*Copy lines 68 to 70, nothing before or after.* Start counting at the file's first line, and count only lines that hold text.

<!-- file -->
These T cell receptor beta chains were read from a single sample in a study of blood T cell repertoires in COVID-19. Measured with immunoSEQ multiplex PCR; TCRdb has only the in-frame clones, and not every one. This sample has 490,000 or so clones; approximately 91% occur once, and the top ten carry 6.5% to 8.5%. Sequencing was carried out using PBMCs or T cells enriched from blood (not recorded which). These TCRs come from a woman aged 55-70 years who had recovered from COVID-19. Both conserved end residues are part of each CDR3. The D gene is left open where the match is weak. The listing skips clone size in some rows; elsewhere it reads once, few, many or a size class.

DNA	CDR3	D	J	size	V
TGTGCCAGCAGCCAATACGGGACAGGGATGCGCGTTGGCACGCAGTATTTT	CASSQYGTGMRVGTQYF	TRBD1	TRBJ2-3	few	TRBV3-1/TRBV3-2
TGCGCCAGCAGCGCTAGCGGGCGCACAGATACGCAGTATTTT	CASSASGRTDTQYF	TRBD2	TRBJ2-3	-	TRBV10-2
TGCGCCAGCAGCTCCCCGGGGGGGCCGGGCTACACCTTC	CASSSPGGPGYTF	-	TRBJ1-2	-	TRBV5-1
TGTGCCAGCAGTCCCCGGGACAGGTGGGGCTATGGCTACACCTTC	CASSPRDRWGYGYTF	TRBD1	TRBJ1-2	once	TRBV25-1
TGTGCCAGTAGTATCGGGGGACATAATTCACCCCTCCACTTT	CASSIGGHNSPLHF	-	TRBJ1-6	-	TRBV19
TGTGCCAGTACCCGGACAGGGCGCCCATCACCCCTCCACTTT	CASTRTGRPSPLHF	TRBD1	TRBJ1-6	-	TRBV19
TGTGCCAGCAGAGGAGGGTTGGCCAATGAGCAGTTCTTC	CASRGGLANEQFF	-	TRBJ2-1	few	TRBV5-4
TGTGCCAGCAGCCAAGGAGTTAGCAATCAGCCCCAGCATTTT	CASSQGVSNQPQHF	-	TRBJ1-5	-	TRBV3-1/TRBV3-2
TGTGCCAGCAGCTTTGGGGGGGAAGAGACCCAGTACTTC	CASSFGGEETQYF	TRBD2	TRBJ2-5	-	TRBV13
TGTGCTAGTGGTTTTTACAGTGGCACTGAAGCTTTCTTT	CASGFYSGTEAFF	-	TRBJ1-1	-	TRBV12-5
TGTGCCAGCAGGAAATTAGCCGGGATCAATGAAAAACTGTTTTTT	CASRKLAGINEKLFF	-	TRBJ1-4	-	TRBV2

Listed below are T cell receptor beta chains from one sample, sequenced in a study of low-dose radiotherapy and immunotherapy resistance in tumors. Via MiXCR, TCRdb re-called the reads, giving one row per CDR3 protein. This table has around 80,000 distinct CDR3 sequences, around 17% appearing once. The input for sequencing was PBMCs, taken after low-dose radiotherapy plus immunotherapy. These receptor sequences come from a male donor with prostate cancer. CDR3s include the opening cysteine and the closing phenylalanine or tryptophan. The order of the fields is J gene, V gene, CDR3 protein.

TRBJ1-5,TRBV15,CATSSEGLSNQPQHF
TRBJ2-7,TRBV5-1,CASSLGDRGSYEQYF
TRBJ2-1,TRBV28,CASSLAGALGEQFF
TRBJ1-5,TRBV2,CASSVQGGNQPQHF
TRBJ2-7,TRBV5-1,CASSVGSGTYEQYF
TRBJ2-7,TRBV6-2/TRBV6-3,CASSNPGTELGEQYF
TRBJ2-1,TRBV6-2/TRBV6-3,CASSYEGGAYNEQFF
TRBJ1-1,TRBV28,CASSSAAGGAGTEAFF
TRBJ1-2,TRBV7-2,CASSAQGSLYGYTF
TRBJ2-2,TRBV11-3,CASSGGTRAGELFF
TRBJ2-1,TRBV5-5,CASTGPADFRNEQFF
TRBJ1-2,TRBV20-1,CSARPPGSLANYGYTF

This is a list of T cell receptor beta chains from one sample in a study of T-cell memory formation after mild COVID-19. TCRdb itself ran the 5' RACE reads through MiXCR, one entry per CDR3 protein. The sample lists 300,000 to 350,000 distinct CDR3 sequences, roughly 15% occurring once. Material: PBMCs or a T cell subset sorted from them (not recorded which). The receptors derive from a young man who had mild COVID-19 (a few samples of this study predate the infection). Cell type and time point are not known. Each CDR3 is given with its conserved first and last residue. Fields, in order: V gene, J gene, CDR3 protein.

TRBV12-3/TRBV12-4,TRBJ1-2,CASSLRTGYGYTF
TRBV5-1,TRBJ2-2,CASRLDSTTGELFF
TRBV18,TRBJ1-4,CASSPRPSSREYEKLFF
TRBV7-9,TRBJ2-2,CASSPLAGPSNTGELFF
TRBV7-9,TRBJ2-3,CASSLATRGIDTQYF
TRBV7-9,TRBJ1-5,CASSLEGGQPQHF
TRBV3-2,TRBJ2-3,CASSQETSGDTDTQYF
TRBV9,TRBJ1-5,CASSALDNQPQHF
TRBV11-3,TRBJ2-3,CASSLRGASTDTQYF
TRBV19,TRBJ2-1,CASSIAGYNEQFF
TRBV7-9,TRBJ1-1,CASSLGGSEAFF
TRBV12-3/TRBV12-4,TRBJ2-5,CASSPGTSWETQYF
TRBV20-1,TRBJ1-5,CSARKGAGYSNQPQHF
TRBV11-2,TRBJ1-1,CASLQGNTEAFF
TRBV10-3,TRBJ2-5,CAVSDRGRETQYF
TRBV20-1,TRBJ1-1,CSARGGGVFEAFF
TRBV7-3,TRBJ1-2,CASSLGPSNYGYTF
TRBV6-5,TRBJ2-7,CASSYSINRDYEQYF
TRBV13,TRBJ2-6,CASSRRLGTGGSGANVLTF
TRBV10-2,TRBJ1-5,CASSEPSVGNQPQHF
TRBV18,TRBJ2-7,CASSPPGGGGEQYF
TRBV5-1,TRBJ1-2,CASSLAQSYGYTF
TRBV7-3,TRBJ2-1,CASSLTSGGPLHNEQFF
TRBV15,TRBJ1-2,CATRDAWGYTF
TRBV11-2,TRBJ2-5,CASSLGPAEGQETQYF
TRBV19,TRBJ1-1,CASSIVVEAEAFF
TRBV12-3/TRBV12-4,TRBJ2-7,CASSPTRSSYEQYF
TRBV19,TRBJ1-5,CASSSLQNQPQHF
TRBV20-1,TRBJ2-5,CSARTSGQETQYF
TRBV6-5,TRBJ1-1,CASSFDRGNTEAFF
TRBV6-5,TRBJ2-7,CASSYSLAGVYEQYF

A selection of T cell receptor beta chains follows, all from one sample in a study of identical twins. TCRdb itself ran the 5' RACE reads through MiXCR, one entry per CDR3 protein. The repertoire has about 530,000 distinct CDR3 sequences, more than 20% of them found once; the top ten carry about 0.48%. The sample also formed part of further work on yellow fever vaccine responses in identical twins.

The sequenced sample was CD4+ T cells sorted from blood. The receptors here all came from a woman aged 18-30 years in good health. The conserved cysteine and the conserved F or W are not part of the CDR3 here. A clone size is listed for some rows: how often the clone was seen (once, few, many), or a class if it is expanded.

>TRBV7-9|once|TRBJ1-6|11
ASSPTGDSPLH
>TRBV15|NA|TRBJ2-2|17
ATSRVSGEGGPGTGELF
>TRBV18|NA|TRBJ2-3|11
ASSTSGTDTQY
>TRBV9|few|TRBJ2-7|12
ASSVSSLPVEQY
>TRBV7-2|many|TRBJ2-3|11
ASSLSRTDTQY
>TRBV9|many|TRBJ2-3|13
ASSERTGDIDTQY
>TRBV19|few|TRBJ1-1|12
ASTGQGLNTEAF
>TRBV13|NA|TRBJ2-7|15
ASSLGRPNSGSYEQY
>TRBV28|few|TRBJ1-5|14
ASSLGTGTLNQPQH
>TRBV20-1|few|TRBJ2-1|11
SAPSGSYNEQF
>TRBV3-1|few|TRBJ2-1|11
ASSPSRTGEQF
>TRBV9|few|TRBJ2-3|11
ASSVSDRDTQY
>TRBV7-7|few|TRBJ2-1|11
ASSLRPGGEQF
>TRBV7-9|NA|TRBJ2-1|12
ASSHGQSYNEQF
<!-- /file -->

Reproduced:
ASSVSSLPVEQY
>TRBV7-2|many|TRBJ2-3|11
ASSLSRTDTQY